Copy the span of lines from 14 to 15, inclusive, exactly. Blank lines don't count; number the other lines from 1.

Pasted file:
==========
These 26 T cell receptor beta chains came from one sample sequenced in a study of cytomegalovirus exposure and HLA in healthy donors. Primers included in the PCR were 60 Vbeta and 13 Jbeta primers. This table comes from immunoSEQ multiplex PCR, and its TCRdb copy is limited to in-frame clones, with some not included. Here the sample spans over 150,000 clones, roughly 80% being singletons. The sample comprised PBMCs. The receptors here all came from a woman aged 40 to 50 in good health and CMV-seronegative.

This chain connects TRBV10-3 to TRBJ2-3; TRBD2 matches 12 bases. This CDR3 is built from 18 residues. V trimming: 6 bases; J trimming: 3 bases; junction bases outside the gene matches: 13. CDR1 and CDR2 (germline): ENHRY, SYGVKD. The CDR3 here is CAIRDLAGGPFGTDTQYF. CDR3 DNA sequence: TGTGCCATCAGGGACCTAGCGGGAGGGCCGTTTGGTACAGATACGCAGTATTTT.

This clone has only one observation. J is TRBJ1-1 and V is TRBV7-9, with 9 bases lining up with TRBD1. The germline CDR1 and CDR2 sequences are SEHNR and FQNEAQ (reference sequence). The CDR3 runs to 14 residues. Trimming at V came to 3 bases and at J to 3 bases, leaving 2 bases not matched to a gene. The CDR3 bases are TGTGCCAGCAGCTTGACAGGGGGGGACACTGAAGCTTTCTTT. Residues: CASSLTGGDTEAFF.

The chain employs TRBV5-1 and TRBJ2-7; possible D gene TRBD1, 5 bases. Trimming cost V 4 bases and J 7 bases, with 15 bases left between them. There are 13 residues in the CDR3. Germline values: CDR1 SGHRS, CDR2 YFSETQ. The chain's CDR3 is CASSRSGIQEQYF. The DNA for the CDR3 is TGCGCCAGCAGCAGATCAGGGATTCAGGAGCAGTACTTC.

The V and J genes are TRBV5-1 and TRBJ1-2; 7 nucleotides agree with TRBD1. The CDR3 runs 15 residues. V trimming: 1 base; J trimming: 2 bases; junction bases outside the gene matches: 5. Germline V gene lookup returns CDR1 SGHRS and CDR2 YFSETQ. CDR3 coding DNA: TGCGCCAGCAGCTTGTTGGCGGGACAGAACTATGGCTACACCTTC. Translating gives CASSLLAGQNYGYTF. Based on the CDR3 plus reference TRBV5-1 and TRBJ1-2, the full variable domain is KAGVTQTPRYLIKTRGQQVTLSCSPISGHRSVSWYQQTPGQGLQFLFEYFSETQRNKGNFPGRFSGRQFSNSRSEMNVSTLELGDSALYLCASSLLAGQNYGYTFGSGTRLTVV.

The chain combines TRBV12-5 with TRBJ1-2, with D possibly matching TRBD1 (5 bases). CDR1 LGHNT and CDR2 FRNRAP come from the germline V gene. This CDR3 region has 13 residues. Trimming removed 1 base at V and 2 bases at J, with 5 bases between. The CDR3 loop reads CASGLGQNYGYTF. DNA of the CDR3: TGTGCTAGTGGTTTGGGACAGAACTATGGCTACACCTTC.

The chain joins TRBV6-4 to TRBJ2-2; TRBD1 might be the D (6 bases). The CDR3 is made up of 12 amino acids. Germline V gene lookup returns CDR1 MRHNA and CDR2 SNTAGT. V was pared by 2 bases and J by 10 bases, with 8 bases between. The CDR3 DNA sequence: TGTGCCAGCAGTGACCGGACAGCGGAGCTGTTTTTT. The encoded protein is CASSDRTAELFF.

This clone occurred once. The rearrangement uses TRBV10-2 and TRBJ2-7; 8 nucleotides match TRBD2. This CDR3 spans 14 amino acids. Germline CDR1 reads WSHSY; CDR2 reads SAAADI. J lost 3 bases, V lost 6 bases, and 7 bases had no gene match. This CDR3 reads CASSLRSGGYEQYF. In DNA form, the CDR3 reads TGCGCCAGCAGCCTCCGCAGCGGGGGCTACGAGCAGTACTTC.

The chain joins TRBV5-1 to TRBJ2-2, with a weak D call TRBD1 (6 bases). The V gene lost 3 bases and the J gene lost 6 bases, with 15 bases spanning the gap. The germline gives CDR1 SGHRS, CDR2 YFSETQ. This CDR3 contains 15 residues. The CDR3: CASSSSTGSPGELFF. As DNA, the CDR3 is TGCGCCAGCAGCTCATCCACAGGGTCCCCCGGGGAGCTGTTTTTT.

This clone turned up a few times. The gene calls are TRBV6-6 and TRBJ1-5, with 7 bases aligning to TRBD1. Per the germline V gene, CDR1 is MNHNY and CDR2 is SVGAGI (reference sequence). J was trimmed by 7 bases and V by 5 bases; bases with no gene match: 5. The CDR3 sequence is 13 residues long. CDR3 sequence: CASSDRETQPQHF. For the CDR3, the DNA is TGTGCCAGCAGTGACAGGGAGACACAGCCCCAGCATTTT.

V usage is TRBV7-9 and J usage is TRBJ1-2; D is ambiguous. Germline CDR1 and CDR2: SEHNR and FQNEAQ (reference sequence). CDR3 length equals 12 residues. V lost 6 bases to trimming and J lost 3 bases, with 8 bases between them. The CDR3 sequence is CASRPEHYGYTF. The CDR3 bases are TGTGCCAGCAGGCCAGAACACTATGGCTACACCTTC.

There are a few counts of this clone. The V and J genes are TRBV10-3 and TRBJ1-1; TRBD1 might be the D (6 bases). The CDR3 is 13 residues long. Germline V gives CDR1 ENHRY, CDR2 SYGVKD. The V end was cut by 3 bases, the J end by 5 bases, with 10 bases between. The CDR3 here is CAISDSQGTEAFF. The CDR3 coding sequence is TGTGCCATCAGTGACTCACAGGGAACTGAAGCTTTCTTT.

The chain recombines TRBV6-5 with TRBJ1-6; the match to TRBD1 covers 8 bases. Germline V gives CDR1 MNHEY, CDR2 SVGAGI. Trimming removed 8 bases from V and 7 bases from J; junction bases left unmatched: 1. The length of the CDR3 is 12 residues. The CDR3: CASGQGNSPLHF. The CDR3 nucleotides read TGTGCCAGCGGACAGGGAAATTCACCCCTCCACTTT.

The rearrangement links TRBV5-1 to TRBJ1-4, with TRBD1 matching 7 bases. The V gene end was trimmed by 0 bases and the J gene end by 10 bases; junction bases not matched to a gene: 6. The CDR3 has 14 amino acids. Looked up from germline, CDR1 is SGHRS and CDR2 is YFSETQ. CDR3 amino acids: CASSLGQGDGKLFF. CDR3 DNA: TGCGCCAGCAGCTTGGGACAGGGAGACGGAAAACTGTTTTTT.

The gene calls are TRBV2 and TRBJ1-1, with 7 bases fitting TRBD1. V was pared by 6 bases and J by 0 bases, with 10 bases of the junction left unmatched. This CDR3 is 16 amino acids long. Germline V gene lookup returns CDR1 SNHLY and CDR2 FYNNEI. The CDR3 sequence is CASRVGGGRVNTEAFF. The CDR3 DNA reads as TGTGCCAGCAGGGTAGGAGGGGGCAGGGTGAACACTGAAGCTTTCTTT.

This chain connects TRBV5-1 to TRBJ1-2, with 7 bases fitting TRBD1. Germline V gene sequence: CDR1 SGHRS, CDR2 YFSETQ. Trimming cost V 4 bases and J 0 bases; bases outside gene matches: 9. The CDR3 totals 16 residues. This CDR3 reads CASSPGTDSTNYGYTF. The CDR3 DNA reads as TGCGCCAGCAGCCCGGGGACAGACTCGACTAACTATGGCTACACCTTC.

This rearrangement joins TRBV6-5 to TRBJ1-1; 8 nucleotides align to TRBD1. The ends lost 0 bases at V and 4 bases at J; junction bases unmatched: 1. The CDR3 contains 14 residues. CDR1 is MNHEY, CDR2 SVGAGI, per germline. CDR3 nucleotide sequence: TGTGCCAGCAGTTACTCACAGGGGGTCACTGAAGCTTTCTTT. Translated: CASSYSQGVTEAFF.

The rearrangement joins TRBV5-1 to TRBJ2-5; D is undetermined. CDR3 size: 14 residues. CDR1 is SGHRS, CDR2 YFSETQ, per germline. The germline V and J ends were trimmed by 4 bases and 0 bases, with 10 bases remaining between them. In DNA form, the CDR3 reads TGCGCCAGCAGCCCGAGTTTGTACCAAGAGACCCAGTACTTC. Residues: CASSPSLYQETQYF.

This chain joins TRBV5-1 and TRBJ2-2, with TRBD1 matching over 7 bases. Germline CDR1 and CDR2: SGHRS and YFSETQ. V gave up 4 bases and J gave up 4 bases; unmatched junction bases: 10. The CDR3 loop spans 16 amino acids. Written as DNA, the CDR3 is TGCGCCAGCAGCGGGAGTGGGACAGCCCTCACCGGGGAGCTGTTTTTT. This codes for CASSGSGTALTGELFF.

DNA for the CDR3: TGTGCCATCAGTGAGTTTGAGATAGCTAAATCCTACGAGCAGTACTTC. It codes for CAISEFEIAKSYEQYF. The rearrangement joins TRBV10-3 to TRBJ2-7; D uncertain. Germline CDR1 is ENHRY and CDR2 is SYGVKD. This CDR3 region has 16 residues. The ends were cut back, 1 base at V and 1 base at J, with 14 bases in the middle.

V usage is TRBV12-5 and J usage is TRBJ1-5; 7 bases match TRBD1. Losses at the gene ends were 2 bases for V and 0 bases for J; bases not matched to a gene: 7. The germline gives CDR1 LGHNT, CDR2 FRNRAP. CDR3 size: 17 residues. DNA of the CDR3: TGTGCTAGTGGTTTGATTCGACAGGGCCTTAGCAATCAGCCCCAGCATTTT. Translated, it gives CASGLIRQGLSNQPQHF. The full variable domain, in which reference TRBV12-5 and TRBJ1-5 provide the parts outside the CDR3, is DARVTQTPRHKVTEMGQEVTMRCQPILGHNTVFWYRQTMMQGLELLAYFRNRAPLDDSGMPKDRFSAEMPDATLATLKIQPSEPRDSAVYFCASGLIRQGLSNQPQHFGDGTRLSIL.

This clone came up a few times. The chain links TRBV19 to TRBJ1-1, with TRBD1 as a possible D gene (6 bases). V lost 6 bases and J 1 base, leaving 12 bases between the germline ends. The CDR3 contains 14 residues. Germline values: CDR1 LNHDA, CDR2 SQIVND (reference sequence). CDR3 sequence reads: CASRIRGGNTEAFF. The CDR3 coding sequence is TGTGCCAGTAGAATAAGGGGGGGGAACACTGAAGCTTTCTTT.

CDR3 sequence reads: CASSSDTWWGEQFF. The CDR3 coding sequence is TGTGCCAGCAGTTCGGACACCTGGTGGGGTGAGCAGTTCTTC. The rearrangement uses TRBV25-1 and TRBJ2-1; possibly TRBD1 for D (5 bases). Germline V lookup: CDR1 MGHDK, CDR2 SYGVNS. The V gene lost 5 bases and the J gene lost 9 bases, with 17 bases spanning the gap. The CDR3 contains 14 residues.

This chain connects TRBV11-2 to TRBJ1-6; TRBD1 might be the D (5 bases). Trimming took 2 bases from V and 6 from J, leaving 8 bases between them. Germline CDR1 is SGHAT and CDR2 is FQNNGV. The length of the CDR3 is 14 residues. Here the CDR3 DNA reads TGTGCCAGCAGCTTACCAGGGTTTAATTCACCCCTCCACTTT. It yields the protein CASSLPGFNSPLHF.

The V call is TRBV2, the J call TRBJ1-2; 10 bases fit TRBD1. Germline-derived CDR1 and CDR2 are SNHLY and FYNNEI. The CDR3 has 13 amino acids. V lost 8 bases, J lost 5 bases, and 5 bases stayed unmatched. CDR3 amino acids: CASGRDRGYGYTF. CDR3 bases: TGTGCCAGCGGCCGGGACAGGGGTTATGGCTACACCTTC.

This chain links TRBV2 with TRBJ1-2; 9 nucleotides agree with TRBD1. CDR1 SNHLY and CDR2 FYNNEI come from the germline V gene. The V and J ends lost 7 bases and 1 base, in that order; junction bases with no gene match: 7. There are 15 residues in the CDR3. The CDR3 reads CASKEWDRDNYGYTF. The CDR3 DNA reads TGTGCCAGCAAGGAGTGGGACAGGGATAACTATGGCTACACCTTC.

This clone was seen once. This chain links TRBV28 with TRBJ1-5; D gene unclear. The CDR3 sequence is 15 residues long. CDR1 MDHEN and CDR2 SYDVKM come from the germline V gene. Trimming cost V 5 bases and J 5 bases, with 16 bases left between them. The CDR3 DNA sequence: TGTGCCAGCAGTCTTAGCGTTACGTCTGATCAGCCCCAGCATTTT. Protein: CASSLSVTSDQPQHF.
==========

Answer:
The rearrangement links TRBV5-1 to TRBJ1-4, with TRBD1 matching 7 bases. The V gene end was trimmed by 0 bases and the J gene end by 10 bases; junction bases not matched to a gene: 6. The CDR3 has 14 amino acids. Looked up from germline, CDR1 is SGHRS and CDR2 is YFSETQ. CDR3 amino acids: CASSLGQGDGKLFF. CDR3 DNA: TGCGCCAGCAGCTTGGGACAGGGAGACGGAAAACTGTTTTTT.

The gene calls are TRBV2 and TRBJ1-1, with 7 bases fitting TRBD1. V was pared by 6 bases and J by 0 bases, with 10 bases of the junction left unmatched. This CDR3 is 16 amino acids long. Germline V gene lookup returns CDR1 SNHLY and CDR2 FYNNEI. The CDR3 sequence is CASRVGGGRVNTEAFF. The CDR3 DNA reads as TGTGCCAGCAGGGTAGGAGGGGGCAGGGTGAACACTGAAGCTTTCTTT.